Quality or Quantity?

Feb 25, 2012

Today’s question came from an undergraduate following a recent, slightly updated presentation of my Controlling Project Size posted on HobbyGameDev last month. I gave a more brief response than this on the spot, but as I think it’s something many new developers are likely to wonder about, I’ll try to provide a bit more complete answer.

I’ve decided to categorize this as an Intermediate entry since I presume here that you already have some functional game development skills, and are in the process of figuring out how to best exercise and improve upon them to advance your work and establish a personal identity as a developer. This also partly explains the tension between my previous entry and this one, since an Advanced developer typically isn’t as actively searching for their personal style and undiscovered strengths.

Q: Which is more important when students are making games: quality or quantity?

A: That’s a bit of a trick question. It’s a false dichotomy. Quality is ultimately what really counts, but quantity is a means to quality.

Create even one game that especially stands out in quality, and provided that people find out about it, whatever else you’ve worked on before or work on for awhile after probably won’t seem to matter much by comparison.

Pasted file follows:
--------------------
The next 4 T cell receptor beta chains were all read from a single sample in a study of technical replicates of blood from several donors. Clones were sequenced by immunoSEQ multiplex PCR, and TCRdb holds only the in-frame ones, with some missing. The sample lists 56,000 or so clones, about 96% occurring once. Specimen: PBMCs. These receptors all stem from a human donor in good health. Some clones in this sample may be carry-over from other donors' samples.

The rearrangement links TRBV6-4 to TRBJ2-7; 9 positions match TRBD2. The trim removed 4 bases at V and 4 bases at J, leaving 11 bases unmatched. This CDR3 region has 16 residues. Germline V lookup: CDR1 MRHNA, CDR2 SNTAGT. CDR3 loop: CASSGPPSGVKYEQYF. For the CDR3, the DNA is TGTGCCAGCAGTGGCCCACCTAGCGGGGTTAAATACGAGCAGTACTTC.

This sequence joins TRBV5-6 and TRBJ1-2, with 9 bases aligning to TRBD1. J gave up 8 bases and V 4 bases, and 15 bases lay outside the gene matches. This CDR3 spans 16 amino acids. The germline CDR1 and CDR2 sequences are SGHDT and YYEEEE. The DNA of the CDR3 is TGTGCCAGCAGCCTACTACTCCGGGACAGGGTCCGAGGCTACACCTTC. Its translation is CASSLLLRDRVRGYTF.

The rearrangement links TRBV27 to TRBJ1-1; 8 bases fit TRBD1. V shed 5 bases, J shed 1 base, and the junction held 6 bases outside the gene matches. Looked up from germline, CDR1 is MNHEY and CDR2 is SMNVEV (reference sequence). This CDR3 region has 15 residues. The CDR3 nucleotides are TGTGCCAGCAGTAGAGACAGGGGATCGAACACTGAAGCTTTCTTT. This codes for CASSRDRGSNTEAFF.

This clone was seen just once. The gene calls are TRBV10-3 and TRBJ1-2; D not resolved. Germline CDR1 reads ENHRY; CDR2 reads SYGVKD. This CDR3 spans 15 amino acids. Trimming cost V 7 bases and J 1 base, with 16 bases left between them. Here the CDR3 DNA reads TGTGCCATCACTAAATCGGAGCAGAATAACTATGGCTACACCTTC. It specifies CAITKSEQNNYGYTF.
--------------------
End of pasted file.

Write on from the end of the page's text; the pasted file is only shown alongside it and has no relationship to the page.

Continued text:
The observation of that pattern from hit games sometimes leads to the confused idea that we should simply spend years at a time turning out a quality game. The problem is that quality isn’t like filling up a bucket, in which we can just pour more quality in given enough time to do so.

Quality is a soft concept, and a constantly moving target, wrapped up in all kinds of intangibles and unpredictables: timing in relation to what else has been in popular media lately, how original or innovative or (paradoxically) familiar it feels to the particular audience that finds it, and countless nuances in implementation where thousands, even millions of little decisions along the way need to add up just so to really ‘click’ in the final result. A thorough QA/polish cycle can help make the most of what’s there, but it can’t fundamentally change what’s there.

Like I mentioned in the presentation:

Focus groups seemed to unanimously indicate that Star Wars – the original film – would completely bomb.

Experienced creators and long-time players are continually surprised by what turns out to work and what falls flat. If it were up to game companies and indies, every game ever released would be critically acclaimed, but in practice we know that’s not how it works. It’s generally impossible to tell until it’s too late whether a game will come out well or poorly, and even then, it’s impossible to say for sure either way until well after release.